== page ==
There is in our day and culture an ongoing controversy as to how to secure our nation’s borders in such a way that allows for the safety of those who are already here and provides a means for those who are persecuted elsewhere to find shelter and hope.
Bystanders simply see what’s happening and change the channel, saying something like, “Well, I’m glad I’m not the President. I hope this guy knows what he’s doing…” or maybe “I’ve got some ideas, but what difference can I make, anyway. Forget about it…”
Similarly, there are herds of us who chant “Build the Wall!” or who stand across the street and yell “Bridges, not Walls!” We do this until we get hoarse, or until our energy is gone, or something else distracts us and then we go home…
What is a disciple to do in times like these?
We listen for the voice of Jesus. We look for where God is on the move, and we try to get there, too. In our case, this has been a ten year process. In the last decade, more than 25 people from this congregation have visited the border between the USA and Mexico – many of us more than once. During that time, our group has had the opportunity to ride along with Border Patrol agents and see the challenges that they face each day; we’ve taken several tours of the facility in McAllen where the President visited on Thursday, and we’ve seen children sitting in glass-walled rooms crying for their parents; we’ve met people who have had to flee their homes in other lands after suffering unspeakable violence; and we’ve entered a church and school complex that is now used as a refugee center that offers those who have been terrorized a hot shower, a warm bed, and a decent meal.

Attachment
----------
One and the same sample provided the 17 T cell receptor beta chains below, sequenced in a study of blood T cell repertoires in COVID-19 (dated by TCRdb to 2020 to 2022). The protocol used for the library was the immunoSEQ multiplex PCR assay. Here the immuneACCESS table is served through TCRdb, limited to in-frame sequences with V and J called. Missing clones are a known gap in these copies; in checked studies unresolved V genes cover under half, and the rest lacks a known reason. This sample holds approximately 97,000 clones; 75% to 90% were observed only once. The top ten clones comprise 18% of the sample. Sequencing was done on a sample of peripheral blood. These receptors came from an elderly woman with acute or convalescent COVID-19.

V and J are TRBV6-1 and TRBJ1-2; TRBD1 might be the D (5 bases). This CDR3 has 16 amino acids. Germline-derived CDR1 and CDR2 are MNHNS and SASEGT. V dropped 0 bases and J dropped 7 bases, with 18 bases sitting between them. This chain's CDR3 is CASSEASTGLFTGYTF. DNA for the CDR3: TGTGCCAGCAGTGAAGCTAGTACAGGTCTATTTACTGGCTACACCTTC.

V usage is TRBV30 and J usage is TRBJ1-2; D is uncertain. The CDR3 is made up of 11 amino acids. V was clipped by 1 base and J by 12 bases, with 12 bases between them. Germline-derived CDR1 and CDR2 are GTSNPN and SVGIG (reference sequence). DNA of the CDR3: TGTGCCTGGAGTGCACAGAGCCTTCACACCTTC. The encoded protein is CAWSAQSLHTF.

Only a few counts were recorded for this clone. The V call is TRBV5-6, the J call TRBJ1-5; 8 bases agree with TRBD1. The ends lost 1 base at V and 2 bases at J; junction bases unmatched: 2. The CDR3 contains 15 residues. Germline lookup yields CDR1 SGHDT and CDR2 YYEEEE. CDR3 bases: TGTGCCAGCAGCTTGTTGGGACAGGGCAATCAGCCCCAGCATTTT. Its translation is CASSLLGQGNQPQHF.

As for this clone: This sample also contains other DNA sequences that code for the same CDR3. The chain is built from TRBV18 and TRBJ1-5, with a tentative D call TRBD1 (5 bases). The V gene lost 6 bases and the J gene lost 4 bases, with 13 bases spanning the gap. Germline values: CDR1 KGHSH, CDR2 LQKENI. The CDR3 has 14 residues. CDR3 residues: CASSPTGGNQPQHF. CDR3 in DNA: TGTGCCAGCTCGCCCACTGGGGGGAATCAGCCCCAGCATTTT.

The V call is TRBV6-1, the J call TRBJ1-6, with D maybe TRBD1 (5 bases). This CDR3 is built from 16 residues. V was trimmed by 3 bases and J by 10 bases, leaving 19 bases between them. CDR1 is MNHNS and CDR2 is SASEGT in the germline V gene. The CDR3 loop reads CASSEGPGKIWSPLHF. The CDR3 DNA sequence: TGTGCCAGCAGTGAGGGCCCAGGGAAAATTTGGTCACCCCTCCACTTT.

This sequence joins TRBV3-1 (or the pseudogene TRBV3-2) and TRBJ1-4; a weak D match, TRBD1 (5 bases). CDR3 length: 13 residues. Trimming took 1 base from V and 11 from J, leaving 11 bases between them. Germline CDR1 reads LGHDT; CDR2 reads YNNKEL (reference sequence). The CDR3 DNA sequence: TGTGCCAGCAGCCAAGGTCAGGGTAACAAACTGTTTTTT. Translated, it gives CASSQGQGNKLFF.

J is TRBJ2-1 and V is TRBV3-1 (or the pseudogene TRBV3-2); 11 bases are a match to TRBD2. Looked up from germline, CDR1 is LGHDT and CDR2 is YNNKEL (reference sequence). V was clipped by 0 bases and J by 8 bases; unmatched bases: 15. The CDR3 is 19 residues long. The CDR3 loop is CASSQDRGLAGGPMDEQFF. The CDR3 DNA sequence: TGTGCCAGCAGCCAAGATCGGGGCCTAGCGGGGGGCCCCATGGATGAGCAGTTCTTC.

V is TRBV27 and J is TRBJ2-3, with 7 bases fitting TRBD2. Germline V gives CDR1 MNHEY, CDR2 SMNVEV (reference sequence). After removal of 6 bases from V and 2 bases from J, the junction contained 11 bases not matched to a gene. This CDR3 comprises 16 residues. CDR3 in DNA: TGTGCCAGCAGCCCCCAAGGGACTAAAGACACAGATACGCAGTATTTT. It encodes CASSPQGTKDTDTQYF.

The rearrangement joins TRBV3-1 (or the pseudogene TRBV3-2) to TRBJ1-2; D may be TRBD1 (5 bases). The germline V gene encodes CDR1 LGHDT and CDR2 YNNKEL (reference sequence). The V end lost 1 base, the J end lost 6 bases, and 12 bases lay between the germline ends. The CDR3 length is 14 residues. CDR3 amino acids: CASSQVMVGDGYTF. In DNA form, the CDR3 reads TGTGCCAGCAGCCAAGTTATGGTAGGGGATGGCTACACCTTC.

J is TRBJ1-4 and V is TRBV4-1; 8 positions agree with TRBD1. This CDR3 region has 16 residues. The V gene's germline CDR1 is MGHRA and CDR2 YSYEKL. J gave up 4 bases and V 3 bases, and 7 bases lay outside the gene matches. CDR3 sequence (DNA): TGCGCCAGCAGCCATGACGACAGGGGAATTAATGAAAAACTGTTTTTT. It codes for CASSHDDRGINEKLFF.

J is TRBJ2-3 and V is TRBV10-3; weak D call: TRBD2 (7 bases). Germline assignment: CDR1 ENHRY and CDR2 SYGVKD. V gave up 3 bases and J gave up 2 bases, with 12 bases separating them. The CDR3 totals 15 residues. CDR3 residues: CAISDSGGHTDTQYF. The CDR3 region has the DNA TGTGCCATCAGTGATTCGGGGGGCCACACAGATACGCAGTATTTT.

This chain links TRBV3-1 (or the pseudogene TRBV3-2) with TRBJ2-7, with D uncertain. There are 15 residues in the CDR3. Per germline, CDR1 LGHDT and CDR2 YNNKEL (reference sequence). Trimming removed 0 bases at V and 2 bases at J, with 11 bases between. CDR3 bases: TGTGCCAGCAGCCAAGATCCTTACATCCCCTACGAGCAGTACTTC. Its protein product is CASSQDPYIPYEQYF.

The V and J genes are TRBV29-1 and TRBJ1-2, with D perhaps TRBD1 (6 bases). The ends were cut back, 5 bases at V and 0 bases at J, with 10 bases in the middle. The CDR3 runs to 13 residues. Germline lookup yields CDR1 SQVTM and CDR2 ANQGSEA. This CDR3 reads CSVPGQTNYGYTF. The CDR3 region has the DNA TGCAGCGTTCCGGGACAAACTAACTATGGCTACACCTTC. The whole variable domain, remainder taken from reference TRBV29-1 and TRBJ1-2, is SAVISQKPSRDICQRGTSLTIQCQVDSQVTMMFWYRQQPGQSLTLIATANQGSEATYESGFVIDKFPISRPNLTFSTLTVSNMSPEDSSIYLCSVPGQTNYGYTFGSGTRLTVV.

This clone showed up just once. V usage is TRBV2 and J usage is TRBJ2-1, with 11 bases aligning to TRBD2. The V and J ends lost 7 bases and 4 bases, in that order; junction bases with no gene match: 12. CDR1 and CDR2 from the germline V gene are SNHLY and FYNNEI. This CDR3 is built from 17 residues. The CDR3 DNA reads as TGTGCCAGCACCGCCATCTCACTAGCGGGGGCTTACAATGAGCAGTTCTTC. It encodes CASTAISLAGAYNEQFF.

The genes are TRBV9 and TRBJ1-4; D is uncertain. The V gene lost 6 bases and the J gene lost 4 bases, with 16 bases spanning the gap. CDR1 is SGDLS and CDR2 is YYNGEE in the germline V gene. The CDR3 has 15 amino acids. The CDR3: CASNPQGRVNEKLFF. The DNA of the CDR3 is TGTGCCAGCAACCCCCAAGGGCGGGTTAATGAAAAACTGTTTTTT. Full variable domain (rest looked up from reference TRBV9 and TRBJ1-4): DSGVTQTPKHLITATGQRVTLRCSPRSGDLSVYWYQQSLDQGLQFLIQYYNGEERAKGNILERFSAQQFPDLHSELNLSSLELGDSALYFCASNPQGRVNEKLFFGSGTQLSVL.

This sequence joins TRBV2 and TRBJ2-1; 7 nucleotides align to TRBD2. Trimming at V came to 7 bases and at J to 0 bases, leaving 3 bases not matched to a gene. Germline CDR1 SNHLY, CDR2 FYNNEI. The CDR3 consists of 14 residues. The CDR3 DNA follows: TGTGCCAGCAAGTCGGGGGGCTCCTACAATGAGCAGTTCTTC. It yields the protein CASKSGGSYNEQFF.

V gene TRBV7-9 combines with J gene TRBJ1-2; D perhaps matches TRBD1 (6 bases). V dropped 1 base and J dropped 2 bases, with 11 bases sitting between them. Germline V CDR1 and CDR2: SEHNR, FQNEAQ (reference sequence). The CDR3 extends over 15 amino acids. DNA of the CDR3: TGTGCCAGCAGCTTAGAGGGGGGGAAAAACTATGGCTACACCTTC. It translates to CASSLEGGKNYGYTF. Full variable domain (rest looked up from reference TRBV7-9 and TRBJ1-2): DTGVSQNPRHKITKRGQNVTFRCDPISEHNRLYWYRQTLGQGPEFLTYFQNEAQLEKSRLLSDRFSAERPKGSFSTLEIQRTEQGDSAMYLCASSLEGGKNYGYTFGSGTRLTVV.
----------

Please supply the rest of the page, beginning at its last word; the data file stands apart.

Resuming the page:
In the course of this decade and these many trips, we’ve encountered the complexity of the situation in a way that is different than that which we’ve seen on television. And I’d be lying if I told you that the 25 or 30 of us who have made this trip had broad agreement as to which simple policies should be enacted in response to this crisis. But you’d be wrong if you assumed that all we were doing on these trips was hanging drywall.
We make these journeys because we realize that we need to be shaped; we need to listen; we want to grow toward the truth, and we need to find our own voices.